Their results were good and could be also applied to prediction of avalanches and landslides. The laboratory apparatus uses steel blocks to closely mimic the physical forces at work in a real earthquake, and also records the seismic signals and sounds that are emitted. The machine learning algorithm was able to identify a particular pattern in the sound which occurs long before an earthquake. The characteristics of this sound pattern can be used to give a precise estimate of the time remaining before failure.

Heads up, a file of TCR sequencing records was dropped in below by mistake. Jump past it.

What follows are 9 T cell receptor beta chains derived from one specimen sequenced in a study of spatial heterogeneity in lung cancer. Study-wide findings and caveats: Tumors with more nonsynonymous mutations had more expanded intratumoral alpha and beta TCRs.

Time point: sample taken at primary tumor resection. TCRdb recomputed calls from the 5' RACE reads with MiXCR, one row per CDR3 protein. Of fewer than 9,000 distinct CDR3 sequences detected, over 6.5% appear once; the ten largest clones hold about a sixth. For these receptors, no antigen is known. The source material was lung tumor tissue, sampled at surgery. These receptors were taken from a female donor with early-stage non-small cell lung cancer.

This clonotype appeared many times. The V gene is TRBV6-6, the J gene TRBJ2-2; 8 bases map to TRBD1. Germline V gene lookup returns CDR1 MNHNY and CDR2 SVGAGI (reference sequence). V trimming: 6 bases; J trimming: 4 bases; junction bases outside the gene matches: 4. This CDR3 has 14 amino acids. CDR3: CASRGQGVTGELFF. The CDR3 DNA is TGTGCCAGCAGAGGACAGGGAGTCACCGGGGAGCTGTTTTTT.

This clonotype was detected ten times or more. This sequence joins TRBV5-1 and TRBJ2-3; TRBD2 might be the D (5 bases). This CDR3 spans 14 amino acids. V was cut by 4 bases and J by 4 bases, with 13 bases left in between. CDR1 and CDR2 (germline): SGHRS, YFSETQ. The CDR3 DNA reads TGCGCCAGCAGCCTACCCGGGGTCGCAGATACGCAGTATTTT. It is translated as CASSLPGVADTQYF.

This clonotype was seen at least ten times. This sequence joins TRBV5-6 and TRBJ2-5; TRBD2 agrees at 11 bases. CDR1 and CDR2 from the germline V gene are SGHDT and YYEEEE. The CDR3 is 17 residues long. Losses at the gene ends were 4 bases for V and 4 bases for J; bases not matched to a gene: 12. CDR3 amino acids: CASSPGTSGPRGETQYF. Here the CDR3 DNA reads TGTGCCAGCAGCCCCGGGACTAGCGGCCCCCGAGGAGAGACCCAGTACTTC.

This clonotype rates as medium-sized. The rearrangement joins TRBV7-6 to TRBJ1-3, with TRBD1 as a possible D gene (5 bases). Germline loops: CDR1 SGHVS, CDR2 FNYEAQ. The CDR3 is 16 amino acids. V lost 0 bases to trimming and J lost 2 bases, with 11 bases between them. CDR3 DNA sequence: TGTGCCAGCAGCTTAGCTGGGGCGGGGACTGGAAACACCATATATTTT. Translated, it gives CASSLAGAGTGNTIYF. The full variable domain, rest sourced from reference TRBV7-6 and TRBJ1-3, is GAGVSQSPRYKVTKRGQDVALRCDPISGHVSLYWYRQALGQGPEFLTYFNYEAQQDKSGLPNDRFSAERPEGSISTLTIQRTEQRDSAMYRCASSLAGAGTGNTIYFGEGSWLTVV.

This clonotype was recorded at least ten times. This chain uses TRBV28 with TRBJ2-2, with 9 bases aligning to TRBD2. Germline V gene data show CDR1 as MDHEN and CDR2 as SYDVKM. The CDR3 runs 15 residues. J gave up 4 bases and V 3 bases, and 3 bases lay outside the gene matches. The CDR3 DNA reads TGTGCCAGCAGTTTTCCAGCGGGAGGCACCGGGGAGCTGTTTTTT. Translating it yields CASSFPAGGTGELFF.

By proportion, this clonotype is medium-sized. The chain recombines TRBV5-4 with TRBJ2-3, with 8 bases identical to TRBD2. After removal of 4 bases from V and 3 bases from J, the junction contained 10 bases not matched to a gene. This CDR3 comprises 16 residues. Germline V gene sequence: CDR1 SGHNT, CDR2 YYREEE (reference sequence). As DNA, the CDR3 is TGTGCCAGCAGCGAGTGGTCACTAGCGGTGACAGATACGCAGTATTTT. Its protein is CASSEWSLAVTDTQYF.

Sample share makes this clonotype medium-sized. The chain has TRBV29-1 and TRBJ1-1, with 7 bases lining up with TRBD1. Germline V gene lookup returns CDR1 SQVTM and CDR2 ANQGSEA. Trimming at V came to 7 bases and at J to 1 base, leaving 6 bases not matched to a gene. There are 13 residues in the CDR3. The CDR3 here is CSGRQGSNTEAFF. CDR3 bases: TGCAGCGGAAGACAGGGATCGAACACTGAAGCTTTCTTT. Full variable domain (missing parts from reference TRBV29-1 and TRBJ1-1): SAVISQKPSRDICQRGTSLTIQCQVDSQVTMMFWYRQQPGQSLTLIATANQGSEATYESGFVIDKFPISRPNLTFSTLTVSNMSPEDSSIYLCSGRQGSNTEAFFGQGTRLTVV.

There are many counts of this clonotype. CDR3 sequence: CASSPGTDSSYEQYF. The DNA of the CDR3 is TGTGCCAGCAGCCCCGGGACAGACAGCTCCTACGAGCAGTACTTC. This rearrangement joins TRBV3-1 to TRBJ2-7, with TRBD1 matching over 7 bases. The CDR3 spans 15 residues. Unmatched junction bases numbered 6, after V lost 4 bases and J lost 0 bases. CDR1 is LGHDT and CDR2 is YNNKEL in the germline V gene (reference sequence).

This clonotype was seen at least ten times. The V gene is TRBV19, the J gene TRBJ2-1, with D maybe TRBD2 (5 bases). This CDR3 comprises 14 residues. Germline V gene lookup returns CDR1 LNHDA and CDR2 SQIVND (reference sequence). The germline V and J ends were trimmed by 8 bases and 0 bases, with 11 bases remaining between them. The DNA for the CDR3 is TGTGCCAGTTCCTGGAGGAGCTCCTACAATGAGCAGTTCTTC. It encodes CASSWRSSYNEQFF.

“This is the first time that machine learning has been used to analyse acoustic data to predict when an earthquake will occur, long before it does, so that plenty of warning time can be given – it’s incredible what machine learning can do,” said co-author Professor Sir Colin Humphreys of Cambridge’s Department of Materials Science & Metallurgy. Multiple differences between a lab-based experiment and a real earthquake are estimated to be but the research is important for the advance of prediction methods in the real life.